Big Data Transforms the Practice of Data Integration

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Big data is transforming both the scope and the practice of data integration. After all, the tools and methods of classic data integration evolved over time to address the requirements of the data warehouse and its orbiting constellation of business intelligence tools. In a sense, then, the single biggest change wrought by big data is a conceptual one: Big data has displaced the warehouse from its position as the focal point for data integration.

The warehouse remains a critical system and will continue to service a critical constituency of users; for this reason, data integration in the context of data warehousing and BI will continue to be important. Nevertheless, we now conceive of the warehouse as just one system among many systems, as one provider in a universe of providers. In this respect, the impact of big data isn’t unlike that of the Copernican Revolution: The universe, after Copernicus, looked a lot bigger. The same can be said about data integration after big data: The size and scope of its projects—to say nothing of the problems or challenges it’s tasked with addressing—look a lot bigger.

This isn’t so much a function of the “big-ness” of big data—of its celebrated volumes, varieties, or velocities—as of the new use cases, scenarios, projects, or possibilities that stem from our ability to collect, process, and—most important—to imaginatively conceive of “big” data management. To say that big data is the sum of its volume, variety, and velocity is a lot like saying that nuclear power is simply and irreducibly a function of fission, decay, and fusion. It’s to ignore the societal and economic factors that—for good or ill—ultimately determine how big data gets used. In other words, if we want to understand how big data has changed data integration, we need to consider the ways in which we’re using—or in which we want to use—big data.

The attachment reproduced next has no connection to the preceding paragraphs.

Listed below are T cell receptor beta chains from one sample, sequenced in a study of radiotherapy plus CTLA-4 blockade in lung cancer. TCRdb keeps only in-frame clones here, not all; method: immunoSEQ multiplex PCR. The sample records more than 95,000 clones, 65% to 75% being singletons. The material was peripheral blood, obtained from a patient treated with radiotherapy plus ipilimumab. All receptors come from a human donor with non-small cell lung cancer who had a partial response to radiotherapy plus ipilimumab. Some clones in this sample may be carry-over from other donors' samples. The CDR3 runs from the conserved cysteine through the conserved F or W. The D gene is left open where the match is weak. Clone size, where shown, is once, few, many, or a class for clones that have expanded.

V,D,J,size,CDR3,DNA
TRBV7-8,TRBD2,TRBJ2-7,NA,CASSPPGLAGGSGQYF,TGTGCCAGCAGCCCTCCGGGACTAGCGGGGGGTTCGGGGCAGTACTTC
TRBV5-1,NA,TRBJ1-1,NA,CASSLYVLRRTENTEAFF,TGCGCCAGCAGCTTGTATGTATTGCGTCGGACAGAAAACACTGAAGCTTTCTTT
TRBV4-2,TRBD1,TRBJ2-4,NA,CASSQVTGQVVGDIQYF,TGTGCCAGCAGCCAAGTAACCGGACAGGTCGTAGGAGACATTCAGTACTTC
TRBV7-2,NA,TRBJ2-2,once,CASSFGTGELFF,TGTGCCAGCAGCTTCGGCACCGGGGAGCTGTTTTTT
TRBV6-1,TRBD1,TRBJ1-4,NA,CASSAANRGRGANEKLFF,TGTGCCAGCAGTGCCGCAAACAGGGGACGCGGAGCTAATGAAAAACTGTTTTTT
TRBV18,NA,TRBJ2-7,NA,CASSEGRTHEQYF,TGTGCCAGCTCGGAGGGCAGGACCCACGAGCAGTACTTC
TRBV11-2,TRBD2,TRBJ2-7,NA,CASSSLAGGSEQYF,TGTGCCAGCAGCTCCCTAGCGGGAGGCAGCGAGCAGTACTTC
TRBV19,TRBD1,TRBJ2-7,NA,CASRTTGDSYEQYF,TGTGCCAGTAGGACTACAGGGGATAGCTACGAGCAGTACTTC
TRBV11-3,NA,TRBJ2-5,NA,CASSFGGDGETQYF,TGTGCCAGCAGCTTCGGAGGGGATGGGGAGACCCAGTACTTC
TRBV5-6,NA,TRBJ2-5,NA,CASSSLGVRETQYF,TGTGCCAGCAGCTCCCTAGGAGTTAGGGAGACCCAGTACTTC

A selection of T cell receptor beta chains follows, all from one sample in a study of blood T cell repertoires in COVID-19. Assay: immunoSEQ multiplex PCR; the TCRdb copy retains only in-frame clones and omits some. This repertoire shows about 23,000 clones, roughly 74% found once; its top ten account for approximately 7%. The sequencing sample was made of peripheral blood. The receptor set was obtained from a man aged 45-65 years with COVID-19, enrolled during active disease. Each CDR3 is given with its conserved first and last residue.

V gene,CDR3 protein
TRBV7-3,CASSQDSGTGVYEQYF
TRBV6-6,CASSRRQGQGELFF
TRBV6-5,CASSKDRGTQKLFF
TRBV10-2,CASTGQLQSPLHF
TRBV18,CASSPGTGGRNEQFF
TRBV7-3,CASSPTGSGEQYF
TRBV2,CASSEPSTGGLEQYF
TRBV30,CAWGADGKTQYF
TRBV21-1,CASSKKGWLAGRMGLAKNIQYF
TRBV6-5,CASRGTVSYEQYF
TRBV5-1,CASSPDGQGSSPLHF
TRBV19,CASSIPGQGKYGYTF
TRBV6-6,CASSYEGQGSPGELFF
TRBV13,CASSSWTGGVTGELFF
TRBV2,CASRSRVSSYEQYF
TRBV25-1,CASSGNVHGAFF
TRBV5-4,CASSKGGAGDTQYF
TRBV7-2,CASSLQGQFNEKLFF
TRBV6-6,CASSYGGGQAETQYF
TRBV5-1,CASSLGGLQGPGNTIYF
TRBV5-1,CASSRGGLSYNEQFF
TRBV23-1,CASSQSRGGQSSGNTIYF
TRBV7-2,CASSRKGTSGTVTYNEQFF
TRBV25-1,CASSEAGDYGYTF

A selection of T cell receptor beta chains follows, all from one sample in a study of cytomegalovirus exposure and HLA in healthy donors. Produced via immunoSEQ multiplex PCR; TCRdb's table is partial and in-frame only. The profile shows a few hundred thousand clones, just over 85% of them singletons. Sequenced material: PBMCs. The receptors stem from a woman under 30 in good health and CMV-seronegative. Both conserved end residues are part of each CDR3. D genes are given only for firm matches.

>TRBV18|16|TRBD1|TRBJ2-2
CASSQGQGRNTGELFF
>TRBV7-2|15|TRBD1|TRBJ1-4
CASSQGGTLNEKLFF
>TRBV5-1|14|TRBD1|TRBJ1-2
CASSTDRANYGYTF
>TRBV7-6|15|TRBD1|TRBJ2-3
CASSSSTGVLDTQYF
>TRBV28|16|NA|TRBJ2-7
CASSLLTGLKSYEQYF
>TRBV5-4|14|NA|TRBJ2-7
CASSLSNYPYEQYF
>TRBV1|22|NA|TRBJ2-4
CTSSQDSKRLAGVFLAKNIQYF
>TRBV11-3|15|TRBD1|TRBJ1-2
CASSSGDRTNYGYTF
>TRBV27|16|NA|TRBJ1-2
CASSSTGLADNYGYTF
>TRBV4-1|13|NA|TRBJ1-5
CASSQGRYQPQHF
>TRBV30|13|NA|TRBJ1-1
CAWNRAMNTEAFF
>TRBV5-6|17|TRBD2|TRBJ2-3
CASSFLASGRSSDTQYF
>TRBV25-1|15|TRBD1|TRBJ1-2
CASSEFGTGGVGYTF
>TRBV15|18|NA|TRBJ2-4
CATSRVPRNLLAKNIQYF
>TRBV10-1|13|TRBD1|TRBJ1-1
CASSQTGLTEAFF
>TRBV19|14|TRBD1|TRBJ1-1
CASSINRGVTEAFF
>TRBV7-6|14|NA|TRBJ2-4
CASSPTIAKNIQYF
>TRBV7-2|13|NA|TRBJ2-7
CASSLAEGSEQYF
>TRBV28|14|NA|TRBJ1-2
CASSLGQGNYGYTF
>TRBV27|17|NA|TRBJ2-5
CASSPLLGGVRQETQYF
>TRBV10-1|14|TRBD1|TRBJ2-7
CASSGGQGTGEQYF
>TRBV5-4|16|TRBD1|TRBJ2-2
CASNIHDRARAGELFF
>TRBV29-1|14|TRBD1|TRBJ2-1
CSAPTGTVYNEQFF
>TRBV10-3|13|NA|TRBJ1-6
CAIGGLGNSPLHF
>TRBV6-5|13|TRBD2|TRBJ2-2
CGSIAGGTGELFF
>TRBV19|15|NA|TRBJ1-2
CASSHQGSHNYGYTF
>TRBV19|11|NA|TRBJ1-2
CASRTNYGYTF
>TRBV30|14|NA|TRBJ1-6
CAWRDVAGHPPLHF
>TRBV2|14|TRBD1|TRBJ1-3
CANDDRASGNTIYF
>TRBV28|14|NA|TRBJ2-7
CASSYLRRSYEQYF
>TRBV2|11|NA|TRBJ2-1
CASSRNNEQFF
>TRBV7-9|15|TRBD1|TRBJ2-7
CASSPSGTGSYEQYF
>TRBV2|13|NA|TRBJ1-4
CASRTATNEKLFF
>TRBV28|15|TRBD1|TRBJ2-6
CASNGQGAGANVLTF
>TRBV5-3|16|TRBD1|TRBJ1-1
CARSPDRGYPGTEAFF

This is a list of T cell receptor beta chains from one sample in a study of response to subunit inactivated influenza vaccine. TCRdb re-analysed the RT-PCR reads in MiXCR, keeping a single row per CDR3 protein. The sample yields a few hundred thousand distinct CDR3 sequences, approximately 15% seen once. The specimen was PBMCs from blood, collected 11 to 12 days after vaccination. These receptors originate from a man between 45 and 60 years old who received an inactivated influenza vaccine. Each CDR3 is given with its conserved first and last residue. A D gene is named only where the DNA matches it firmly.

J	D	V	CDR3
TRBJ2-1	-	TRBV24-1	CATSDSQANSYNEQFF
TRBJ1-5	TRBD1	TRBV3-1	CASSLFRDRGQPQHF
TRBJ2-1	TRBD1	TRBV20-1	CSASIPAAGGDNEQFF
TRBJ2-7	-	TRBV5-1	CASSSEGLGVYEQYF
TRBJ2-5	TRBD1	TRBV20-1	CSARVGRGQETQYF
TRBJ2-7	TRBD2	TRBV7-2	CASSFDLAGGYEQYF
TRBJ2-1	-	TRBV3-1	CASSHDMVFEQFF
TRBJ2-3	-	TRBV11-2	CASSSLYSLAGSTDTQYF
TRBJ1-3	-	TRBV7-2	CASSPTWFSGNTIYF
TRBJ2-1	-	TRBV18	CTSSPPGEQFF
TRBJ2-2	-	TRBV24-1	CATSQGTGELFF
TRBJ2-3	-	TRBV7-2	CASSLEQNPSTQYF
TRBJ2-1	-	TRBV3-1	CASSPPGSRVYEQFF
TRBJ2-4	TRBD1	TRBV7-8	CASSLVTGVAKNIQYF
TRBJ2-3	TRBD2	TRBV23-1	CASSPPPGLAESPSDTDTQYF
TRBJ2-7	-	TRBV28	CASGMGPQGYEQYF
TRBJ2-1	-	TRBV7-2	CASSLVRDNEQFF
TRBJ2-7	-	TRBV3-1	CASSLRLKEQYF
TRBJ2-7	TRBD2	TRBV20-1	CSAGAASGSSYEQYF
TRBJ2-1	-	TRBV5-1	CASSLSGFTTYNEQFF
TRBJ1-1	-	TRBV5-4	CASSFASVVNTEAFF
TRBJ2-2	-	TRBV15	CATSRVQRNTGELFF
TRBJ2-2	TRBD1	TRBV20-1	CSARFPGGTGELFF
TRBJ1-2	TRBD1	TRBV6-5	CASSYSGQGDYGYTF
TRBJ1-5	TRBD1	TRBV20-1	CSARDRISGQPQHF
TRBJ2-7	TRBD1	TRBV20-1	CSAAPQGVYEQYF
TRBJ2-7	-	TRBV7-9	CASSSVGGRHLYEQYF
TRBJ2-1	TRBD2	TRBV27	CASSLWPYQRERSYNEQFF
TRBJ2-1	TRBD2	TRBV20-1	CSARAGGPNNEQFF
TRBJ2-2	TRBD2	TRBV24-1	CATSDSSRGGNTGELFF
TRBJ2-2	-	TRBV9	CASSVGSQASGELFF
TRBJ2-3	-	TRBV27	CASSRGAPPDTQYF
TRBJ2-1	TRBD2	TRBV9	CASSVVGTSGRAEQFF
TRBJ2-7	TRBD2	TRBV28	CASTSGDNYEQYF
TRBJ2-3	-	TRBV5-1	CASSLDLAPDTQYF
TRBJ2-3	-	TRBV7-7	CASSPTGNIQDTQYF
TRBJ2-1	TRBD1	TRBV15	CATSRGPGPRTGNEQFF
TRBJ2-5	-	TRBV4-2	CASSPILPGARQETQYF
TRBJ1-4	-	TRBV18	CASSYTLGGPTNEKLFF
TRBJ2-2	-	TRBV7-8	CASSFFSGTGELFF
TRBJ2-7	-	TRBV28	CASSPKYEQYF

Big Data Integration in Practice

In this respect, no application—no use case—is more challenging than that of advanced analytics. This is an umbrella term for a class of analytics that involves statistical analysis, machine learning, and the use of new techniques such as numerical linear algebra. From a data integration perspective, what’s most challenging about advanced analytics is that it involves the combination of data from an array of multistructured sources. “Multistructured” is a category that includes structured hierarchical databases (such as IMS or ADABAS on the mainframe or—a recent innovation—HBase on Hadoop); semistructured sources, such as graph and network databases, along with human-readable sources, including JSON, XML, and txt documents); and a host of so-called “unstructured” file types—documents, emails, audio and video recordings, etc. (The term “unstructured” is misleading: Syntax is structure; semantics is structure. Understood in this context, most so-called unstructured artifacts—emails, tweets, PDF files, even audio and video files—have structure. Much of the work of the next decade will focus on automating the profiling, preparation, analysis, and—yes—integration of unstructured artifacts.)

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If all of this multistructured information is to be analyzed, it needs to be prepared; however, the tools or techniques required to prepare multistructured data for analysis far outstrip the capabilities of the handiest tools (e.g., ETL) in the data integration toolset. For one thing, multistructured information can’t efficiently or, more to the point, cost-effectively, be loaded into a data warehouse or OLTP database. The warehouse, for example, is a schema-mandatory platform; it needs to store and manage information in terms of “facts” or “dimensions.” It is most comfortable speaking SQL, and to the extent that information from nonrelational sources (such as hiearchical databases, sensor events, or machine logs) can be transformed into tabular format, they can be expressed in SQL and ingested by the data warehouse. But what about information from all multistructured sources?

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